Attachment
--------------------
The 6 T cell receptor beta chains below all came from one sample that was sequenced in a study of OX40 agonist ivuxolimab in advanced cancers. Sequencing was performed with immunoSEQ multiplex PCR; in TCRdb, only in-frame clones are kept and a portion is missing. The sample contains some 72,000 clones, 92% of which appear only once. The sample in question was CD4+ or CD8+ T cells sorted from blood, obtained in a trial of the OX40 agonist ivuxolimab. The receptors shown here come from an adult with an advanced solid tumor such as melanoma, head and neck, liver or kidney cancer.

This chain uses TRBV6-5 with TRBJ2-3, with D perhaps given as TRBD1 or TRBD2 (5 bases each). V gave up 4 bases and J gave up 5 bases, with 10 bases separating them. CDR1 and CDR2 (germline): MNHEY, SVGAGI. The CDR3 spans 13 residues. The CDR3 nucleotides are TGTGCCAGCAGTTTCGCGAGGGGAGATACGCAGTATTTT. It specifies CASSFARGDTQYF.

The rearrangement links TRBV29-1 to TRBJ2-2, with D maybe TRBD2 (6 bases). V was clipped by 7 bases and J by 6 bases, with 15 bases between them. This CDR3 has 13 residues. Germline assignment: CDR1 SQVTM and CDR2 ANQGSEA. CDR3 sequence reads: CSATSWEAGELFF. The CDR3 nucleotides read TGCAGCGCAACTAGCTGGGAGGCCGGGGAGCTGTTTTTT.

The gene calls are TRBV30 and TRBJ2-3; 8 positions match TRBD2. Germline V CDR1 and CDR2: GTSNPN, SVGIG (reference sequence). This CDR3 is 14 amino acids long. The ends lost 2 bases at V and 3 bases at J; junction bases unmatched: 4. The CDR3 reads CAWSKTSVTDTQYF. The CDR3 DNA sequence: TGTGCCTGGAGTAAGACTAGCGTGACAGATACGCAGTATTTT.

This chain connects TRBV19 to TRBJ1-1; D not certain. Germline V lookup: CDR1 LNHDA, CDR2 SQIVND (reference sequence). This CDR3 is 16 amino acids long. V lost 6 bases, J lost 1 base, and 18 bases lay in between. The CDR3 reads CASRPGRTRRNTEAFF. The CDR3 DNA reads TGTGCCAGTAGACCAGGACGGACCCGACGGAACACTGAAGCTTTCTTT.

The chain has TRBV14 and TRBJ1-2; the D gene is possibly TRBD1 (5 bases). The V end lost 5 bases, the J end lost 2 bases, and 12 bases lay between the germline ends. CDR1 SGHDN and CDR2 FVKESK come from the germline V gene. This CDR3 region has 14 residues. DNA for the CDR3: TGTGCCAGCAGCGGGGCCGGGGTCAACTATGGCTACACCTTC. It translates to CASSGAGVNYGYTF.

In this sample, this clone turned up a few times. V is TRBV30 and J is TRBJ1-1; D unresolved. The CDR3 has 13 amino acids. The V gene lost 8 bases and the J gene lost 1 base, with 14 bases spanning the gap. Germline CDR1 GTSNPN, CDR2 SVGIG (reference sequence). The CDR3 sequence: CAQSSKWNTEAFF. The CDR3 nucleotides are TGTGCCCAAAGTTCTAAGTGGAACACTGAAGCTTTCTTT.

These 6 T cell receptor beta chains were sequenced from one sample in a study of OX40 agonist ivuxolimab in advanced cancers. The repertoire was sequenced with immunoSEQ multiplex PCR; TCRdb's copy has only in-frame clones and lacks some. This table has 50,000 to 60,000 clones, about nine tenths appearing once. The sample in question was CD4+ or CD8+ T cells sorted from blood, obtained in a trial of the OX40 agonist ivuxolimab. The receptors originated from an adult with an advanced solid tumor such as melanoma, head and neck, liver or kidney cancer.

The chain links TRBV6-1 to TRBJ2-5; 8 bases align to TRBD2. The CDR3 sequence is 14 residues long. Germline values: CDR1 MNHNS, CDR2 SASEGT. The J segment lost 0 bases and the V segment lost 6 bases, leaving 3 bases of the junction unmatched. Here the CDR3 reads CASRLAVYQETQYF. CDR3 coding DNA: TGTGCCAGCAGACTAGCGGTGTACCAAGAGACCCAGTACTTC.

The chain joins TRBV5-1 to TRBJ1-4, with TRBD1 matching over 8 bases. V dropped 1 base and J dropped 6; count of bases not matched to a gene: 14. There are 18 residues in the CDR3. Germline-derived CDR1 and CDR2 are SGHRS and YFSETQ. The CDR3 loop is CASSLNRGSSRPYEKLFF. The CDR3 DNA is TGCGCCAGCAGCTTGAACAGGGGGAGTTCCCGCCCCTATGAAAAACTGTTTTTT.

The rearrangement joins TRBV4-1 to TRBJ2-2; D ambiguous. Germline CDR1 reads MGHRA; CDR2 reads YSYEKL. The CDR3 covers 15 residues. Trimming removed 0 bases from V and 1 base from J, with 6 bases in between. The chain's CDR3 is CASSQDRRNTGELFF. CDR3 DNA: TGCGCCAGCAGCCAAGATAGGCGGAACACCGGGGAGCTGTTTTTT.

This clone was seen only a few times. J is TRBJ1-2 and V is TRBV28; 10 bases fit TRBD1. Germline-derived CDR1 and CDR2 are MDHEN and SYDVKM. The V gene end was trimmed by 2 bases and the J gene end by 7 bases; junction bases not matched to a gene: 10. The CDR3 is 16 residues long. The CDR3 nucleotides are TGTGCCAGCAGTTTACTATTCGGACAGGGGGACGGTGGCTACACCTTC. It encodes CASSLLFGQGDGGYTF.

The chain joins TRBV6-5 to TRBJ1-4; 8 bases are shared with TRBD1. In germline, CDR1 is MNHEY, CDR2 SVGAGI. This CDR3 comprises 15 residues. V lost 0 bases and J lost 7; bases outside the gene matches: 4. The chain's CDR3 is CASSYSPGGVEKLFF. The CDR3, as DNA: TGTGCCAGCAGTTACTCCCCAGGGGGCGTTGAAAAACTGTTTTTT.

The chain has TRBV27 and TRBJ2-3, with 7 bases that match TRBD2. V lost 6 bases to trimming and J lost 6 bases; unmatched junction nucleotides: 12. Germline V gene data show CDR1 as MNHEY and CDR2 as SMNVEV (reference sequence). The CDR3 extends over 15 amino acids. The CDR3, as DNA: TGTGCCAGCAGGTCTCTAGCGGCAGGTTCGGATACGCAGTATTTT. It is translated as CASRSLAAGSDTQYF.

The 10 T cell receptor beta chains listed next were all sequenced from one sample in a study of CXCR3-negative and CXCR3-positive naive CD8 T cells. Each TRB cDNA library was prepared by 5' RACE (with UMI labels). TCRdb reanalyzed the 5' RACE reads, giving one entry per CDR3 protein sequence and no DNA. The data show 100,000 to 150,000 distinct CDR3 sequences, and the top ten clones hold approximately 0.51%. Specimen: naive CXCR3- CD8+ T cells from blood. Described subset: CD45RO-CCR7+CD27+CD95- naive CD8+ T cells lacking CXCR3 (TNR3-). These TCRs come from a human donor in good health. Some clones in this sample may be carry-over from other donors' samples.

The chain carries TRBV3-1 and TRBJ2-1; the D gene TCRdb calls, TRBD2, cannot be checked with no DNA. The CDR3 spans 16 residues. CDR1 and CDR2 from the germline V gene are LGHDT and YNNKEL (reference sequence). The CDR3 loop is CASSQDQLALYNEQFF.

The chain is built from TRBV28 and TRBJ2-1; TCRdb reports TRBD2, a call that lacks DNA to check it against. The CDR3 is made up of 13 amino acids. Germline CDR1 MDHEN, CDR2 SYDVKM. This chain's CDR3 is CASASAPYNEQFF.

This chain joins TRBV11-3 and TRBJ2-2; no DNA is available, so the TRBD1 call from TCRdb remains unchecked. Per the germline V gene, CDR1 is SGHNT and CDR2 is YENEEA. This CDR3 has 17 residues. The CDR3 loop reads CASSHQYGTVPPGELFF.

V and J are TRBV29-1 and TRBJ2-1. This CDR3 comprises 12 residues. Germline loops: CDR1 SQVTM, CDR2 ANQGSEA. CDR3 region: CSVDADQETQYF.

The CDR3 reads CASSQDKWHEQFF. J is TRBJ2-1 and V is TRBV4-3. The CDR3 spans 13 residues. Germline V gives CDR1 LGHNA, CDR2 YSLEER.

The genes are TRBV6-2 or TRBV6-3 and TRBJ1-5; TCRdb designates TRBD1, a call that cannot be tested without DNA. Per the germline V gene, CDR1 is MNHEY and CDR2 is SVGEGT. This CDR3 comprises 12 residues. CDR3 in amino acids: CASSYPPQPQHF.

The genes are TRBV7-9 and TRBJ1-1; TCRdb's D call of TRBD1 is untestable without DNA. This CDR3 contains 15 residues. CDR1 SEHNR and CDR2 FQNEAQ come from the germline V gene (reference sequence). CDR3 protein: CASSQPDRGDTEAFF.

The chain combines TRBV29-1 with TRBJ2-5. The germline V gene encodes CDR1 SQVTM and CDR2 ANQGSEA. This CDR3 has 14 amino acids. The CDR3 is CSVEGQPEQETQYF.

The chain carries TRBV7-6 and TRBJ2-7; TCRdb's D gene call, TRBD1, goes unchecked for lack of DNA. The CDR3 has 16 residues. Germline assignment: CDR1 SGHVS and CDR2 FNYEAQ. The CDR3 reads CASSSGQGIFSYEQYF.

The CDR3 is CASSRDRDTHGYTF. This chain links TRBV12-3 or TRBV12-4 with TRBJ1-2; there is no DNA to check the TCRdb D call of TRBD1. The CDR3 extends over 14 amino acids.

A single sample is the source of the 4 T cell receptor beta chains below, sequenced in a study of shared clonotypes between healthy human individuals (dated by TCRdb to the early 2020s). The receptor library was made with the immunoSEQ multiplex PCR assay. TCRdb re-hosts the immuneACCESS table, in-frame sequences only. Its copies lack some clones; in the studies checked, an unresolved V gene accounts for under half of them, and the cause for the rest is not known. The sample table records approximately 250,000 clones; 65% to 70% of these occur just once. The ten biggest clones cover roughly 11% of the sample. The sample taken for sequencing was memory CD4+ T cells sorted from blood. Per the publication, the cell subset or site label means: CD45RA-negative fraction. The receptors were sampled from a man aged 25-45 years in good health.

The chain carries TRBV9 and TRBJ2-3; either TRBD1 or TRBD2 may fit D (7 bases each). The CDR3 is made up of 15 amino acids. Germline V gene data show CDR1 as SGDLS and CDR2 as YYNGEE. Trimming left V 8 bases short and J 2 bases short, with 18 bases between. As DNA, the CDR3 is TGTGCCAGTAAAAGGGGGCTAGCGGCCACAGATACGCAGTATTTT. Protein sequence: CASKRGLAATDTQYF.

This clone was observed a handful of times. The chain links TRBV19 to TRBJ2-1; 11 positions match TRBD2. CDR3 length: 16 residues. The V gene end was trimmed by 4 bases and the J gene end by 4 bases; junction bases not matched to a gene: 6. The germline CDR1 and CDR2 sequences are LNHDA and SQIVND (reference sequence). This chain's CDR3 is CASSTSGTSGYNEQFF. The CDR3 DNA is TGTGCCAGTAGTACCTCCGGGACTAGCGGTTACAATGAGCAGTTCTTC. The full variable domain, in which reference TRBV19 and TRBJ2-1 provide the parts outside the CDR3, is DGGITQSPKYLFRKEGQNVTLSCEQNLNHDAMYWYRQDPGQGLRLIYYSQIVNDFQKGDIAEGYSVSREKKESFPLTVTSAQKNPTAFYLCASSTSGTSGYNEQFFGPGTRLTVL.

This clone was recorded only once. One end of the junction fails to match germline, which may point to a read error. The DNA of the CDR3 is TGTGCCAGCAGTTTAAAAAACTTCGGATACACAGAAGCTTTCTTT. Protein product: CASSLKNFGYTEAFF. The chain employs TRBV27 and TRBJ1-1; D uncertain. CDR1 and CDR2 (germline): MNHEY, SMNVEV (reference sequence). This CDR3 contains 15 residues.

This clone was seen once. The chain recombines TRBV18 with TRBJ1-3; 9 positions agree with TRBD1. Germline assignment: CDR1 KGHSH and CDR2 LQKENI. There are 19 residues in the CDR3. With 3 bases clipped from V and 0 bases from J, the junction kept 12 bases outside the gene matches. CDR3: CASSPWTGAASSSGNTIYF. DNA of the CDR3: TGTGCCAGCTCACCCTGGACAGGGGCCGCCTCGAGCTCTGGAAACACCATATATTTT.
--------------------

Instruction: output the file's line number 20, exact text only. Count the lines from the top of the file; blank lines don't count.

The CDR3 reads CASSQDKWHEQFF. J is TRBJ2-1 and V is TRBV4-3. The CDR3 spans 13 residues. Germline V gives CDR1 LGHNA, CDR2 YSLEER.